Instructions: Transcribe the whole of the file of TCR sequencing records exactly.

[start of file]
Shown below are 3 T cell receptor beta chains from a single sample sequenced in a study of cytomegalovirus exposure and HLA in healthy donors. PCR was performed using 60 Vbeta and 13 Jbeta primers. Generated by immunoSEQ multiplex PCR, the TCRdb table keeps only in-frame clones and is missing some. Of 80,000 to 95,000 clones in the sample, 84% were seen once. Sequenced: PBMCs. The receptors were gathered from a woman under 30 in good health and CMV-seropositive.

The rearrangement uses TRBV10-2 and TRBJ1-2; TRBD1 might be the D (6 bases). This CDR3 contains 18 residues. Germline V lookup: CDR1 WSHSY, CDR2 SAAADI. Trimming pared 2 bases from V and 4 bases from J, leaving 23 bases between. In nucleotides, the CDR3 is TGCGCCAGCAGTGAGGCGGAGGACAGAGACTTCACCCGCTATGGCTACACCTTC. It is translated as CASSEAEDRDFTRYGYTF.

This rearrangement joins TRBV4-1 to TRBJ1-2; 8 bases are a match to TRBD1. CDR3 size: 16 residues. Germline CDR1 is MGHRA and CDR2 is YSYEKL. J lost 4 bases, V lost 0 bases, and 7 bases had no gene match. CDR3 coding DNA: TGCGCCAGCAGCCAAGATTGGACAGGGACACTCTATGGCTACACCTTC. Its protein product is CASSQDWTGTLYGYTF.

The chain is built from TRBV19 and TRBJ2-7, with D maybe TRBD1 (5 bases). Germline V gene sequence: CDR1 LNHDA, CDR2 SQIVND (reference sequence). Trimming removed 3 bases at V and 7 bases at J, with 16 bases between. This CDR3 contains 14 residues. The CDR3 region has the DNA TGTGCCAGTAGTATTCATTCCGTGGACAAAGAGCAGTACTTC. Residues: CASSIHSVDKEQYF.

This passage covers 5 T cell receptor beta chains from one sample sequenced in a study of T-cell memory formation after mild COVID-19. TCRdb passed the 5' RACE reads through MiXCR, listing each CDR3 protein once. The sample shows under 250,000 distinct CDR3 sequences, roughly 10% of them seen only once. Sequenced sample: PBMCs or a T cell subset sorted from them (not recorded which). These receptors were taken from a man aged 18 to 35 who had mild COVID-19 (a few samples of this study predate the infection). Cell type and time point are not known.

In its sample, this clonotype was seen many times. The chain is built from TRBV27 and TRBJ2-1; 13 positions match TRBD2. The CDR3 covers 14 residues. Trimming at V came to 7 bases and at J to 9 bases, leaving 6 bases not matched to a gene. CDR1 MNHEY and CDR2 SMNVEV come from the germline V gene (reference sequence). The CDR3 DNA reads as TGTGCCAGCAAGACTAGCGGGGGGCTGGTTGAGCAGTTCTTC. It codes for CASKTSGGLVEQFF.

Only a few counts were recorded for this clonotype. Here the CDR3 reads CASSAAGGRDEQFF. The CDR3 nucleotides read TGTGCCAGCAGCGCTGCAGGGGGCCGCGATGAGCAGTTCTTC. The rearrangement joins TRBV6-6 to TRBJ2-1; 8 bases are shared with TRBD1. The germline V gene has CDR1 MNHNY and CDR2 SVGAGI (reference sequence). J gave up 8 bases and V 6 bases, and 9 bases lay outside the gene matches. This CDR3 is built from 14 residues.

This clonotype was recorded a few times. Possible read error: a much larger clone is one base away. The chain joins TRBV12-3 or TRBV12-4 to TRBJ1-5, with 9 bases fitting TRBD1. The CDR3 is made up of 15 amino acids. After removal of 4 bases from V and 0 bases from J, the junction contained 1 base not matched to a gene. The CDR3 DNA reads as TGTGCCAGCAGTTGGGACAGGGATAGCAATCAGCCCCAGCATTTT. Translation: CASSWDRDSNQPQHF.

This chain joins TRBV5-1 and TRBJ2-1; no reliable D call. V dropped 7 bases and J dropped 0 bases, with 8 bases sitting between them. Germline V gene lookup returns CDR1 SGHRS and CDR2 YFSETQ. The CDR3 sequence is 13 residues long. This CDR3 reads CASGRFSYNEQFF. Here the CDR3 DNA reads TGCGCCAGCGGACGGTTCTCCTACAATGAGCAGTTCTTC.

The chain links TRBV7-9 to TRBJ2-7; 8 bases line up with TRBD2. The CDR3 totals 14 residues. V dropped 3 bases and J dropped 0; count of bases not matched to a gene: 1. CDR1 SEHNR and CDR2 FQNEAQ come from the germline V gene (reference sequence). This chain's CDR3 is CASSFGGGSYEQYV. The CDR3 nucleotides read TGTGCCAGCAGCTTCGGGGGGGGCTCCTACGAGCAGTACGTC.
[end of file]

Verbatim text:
Shown below are 3 T cell receptor beta chains from a single sample sequenced in a study of cytomegalovirus exposure and HLA in healthy donors. PCR was performed using 60 Vbeta and 13 Jbeta primers. Generated by immunoSEQ multiplex PCR, the TCRdb table keeps only in-frame clones and is missing some. Of 80,000 to 95,000 clones in the sample, 84% were seen once. Sequenced: PBMCs. The receptors were gathered from a woman under 30 in good health and CMV-seropositive.

The rearrangement uses TRBV10-2 and TRBJ1-2; TRBD1 might be the D (6 bases). This CDR3 contains 18 residues. Germline V lookup: CDR1 WSHSY, CDR2 SAAADI. Trimming pared 2 bases from V and 4 bases from J, leaving 23 bases between. In nucleotides, the CDR3 is TGCGCCAGCAGTGAGGCGGAGGACAGAGACTTCACCCGCTATGGCTACACCTTC. It is translated as CASSEAEDRDFTRYGYTF.

This rearrangement joins TRBV4-1 to TRBJ1-2; 8 bases are a match to TRBD1. CDR3 size: 16 residues. Germline CDR1 is MGHRA and CDR2 is YSYEKL. J lost 4 bases, V lost 0 bases, and 7 bases had no gene match. CDR3 coding DNA: TGCGCCAGCAGCCAAGATTGGACAGGGACACTCTATGGCTACACCTTC. Its protein product is CASSQDWTGTLYGYTF.

The chain is built from TRBV19 and TRBJ2-7, with D maybe TRBD1 (5 bases). Germline V gene sequence: CDR1 LNHDA, CDR2 SQIVND (reference sequence). Trimming removed 3 bases at V and 7 bases at J, with 16 bases between. This CDR3 contains 14 residues. The CDR3 region has the DNA TGTGCCAGTAGTATTCATTCCGTGGACAAAGAGCAGTACTTC. Residues: CASSIHSVDKEQYF.

This passage covers 5 T cell receptor beta chains from one sample sequenced in a study of T-cell memory formation after mild COVID-19. TCRdb passed the 5' RACE reads through MiXCR, listing each CDR3 protein once. The sample shows under 250,000 distinct CDR3 sequences, roughly 10% of them seen only once. Sequenced sample: PBMCs or a T cell subset sorted from them (not recorded which). These receptors were taken from a man aged 18 to 35 who had mild COVID-19 (a few samples of this study predate the infection). Cell type and time point are not known.

In its sample, this clonotype was seen many times. The chain is built from TRBV27 and TRBJ2-1; 13 positions match TRBD2. The CDR3 covers 14 residues. Trimming at V came to 7 bases and at J to 9 bases, leaving 6 bases not matched to a gene. CDR1 MNHEY and CDR2 SMNVEV come from the germline V gene (reference sequence). The CDR3 DNA reads as TGTGCCAGCAAGACTAGCGGGGGGCTGGTTGAGCAGTTCTTC. It codes for CASKTSGGLVEQFF.

Only a few counts were recorded for this clonotype. Here the CDR3 reads CASSAAGGRDEQFF. The CDR3 nucleotides read TGTGCCAGCAGCGCTGCAGGGGGCCGCGATGAGCAGTTCTTC. The rearrangement joins TRBV6-6 to TRBJ2-1; 8 bases are shared with TRBD1. The germline V gene has CDR1 MNHNY and CDR2 SVGAGI (reference sequence). J gave up 8 bases and V 6 bases, and 9 bases lay outside the gene matches. This CDR3 is built from 14 residues.

This clonotype was recorded a few times. Possible read error: a much larger clone is one base away. The chain joins TRBV12-3 or TRBV12-4 to TRBJ1-5, with 9 bases fitting TRBD1. The CDR3 is made up of 15 amino acids. After removal of 4 bases from V and 0 bases from J, the junction contained 1 base not matched to a gene. The CDR3 DNA reads as TGTGCCAGCAGTTGGGACAGGGATAGCAATCAGCCCCAGCATTTT. Translation: CASSWDRDSNQPQHF.

This chain joins TRBV5-1 and TRBJ2-1; no reliable D call. V dropped 7 bases and J dropped 0 bases, with 8 bases sitting between them. Germline V gene lookup returns CDR1 SGHRS and CDR2 YFSETQ. The CDR3 sequence is 13 residues long. This CDR3 reads CASGRFSYNEQFF. Here the CDR3 DNA reads TGCGCCAGCGGACGGTTCTCCTACAATGAGCAGTTCTTC.

The chain links TRBV7-9 to TRBJ2-7; 8 bases line up with TRBD2. The CDR3 totals 14 residues. V dropped 3 bases and J dropped 0; count of bases not matched to a gene: 1. CDR1 SEHNR and CDR2 FQNEAQ come from the germline V gene (reference sequence). This chain's CDR3 is CASSFGGGSYEQYV. The CDR3 nucleotides read TGTGCCAGCAGCTTCGGGGGGGGCTCCTACGAGCAGTACGTC.